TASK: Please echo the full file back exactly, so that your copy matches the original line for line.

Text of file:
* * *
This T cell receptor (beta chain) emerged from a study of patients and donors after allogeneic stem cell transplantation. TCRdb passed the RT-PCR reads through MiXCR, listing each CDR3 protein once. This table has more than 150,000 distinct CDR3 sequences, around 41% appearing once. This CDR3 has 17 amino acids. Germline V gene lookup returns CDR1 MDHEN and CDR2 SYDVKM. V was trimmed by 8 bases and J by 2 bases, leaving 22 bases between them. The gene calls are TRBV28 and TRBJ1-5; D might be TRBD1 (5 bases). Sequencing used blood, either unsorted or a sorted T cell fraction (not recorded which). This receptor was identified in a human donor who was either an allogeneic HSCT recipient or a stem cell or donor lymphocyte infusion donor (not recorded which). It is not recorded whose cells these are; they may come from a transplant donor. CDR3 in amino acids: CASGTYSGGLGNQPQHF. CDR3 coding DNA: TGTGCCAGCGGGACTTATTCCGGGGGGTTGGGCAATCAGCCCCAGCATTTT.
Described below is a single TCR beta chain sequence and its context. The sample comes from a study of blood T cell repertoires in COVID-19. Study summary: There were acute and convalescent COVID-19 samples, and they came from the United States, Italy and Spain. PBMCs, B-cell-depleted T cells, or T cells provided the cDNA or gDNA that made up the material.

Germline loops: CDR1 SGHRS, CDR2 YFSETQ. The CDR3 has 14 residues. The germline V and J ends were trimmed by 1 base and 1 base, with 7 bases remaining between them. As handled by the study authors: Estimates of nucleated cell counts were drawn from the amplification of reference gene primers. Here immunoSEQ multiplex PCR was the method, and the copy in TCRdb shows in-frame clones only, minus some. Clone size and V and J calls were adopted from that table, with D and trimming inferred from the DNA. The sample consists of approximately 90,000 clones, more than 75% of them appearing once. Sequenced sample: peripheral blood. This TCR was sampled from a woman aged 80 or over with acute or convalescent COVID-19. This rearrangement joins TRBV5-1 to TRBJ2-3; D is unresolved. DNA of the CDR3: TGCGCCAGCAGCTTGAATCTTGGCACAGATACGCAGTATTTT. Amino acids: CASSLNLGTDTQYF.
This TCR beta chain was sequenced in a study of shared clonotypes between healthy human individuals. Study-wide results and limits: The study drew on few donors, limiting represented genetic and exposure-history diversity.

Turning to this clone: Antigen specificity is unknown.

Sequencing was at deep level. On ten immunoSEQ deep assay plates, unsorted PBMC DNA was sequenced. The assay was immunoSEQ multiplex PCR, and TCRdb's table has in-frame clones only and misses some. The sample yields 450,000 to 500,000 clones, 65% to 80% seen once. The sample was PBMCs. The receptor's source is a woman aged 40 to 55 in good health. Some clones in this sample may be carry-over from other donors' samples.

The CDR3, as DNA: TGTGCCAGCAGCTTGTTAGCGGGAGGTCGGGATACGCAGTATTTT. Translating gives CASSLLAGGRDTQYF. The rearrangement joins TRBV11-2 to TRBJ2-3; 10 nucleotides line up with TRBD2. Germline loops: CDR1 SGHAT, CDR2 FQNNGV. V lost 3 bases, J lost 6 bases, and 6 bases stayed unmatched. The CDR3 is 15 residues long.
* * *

This T cell receptor (beta chain) emerged from a study of patients and donors after allogeneic stem cell transplantation. TCRdb passed the RT-PCR reads through MiXCR, listing each CDR3 protein once. This table has more than 150,000 distinct CDR3 sequences, around 41% appearing once. This CDR3 has 17 amino acids. Germline V gene lookup returns CDR1 MDHEN and CDR2 SYDVKM. V was trimmed by 8 bases and J by 2 bases, leaving 22 bases between them. The gene calls are TRBV28 and TRBJ1-5; D might be TRBD1 (5 bases). Sequencing used blood, either unsorted or a sorted T cell fraction (not recorded which). This receptor was identified in a human donor who was either an allogeneic HSCT recipient or a stem cell or donor lymphocyte infusion donor (not recorded which). It is not recorded whose cells these are; they may come from a transplant donor. CDR3 in amino acids: CASGTYSGGLGNQPQHF. CDR3 coding DNA: TGTGCCAGCGGGACTTATTCCGGGGGGTTGGGCAATCAGCCCCAGCATTTT.
Described below is a single TCR beta chain sequence and its context. The sample comes from a study of blood T cell repertoires in COVID-19. Study summary: There were acute and convalescent COVID-19 samples, and they came from the United States, Italy and Spain. PBMCs, B-cell-depleted T cells, or T cells provided the cDNA or gDNA that made up the material.

Germline loops: CDR1 SGHRS, CDR2 YFSETQ. The CDR3 has 14 residues. The germline V and J ends were trimmed by 1 base and 1 base, with 7 bases remaining between them. As handled by the study authors: Estimates of nucleated cell counts were drawn from the amplification of reference gene primers. Here immunoSEQ multiplex PCR was the method, and the copy in TCRdb shows in-frame clones only, minus some. Clone size and V and J calls were adopted from that table, with D and trimming inferred from the DNA. The sample consists of approximately 90,000 clones, more than 75% of them appearing once. Sequenced sample: peripheral blood. This TCR was sampled from a woman aged 80 or over with acute or convalescent COVID-19. This rearrangement joins TRBV5-1 to TRBJ2-3; D is unresolved. DNA of the CDR3: TGCGCCAGCAGCTTGAATCTTGGCACAGATACGCAGTATTTT. Amino acids: CASSLNLGTDTQYF.
This TCR beta chain was sequenced in a study of shared clonotypes between healthy human individuals. Study-wide results and limits: The study drew on few donors, limiting represented genetic and exposure-history diversity.

Turning to this clone: Antigen specificity is unknown.

Sequencing was at deep level. On ten immunoSEQ deep assay plates, unsorted PBMC DNA was sequenced. The assay was immunoSEQ multiplex PCR, and TCRdb's table has in-frame clones only and misses some. The sample yields 450,000 to 500,000 clones, 65% to 80% seen once. The sample was PBMCs. The receptor's source is a woman aged 40 to 55 in good health. Some clones in this sample may be carry-over from other donors' samples.

The CDR3, as DNA: TGTGCCAGCAGCTTGTTAGCGGGAGGTCGGGATACGCAGTATTTT. Translating gives CASSLLAGGRDTQYF. The rearrangement joins TRBV11-2 to TRBJ2-3; 10 nucleotides line up with TRBD2. Germline loops: CDR1 SGHAT, CDR2 FQNNGV. V lost 3 bases, J lost 6 bases, and 6 bases stayed unmatched. The CDR3 is 15 residues long.